The End of Liberalism: Ideology, Policy, and the Crisis of Public Authority

The End of Liberalism: Ideology, Policy, and the Crisis of Public Authority

The End of Liberalism: Ideology, Policy, and the Crisis of Public Authority

The End of Liberalism: Ideology, Policy, and the Crisis of Public Authority

Excerpt

The End of Liberalism is a deliberately ambiguous title intended to convey at least two purposes. First, it is an inquiry into the actual character of contemporary liberalism, its tenets, its origins, and the state and policies it is responsible for. That is to say, it is an analysis of the end or ends of the liberal state in the 1960's. I have for this purpose tried to write a textbook, in which the reader will find enough data and exposition through which to make analyses and draw conclusions for himself.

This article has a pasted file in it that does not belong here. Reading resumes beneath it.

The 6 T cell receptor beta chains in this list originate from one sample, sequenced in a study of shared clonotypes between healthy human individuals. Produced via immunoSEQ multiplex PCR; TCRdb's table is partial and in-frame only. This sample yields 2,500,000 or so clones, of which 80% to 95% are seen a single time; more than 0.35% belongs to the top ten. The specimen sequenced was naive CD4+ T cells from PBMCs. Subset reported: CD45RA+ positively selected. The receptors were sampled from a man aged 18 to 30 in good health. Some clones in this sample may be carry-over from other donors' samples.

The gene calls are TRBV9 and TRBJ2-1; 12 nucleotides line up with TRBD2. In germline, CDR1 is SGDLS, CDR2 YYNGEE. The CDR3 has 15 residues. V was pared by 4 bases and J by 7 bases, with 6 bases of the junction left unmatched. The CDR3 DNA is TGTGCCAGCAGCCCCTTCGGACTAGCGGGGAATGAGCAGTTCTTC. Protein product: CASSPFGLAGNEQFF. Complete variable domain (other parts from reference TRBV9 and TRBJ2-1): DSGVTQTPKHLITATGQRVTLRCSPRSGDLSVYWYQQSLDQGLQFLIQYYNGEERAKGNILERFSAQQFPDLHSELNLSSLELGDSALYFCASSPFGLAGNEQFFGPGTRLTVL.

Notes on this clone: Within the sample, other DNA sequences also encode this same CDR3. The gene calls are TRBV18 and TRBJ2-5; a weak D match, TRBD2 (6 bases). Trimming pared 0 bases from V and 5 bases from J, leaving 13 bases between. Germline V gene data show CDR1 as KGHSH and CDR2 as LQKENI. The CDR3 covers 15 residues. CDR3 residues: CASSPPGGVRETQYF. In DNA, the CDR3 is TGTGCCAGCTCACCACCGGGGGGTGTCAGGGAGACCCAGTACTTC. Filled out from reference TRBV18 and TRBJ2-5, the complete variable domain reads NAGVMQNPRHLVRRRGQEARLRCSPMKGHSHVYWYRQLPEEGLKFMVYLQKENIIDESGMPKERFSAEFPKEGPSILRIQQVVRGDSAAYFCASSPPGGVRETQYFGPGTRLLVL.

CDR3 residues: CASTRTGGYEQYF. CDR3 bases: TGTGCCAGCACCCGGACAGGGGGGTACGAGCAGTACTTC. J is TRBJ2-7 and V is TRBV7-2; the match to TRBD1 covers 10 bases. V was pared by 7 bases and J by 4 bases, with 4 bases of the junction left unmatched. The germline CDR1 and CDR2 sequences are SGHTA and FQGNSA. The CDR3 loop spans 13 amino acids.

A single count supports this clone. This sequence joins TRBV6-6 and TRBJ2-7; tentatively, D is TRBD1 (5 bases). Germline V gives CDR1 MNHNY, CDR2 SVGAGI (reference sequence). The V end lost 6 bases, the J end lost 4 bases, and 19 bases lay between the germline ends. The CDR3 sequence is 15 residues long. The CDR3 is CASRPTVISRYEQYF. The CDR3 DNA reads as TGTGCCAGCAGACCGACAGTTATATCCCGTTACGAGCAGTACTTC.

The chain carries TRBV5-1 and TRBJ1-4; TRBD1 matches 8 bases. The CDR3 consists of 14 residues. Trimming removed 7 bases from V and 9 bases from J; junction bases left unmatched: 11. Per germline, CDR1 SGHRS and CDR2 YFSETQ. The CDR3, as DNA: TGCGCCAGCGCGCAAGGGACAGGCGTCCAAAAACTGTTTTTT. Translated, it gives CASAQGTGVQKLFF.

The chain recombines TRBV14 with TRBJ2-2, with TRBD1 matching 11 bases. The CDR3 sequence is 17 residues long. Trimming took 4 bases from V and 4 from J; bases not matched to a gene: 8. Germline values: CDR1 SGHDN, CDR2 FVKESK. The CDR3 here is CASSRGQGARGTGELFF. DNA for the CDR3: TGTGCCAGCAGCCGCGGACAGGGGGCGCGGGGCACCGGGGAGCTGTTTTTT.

Second, the book is a polemic. It is a textbook with a point of view, a strong point of view. As a polemic, its principal target is the modem liberal state itself, its outmoded ideology, and its self-defeating policies. But the polemic is addressed, too, to academic political science and its fellow disciplines of history, sociology, and economics. The tie between the modern liberal state and political science parallels the older tie between the capitalist system and laissez-faire economics. Like classical economics, contemporary political theory is good theory elevated into bad ideology through repetition of its hypotheses as though they were inviolable principles. And, like criticisms of laissez-faire economics, criticisms of political science theory often make difficult reading. But there is a need to break the thirty-year moratorium on consideration of first premises that has characterized modem political science. Controversy must be opened on questions of theory and ideology, not merely on questions of methodology and practice.

Almost exactly thirty years ago the contemporary liberal state was founded on the basis of two overwhelming national elections and a series of Supreme Court decisions that seemed to validate new constitutional principles. But in United States history there have always been two dimensions to the problem . . .

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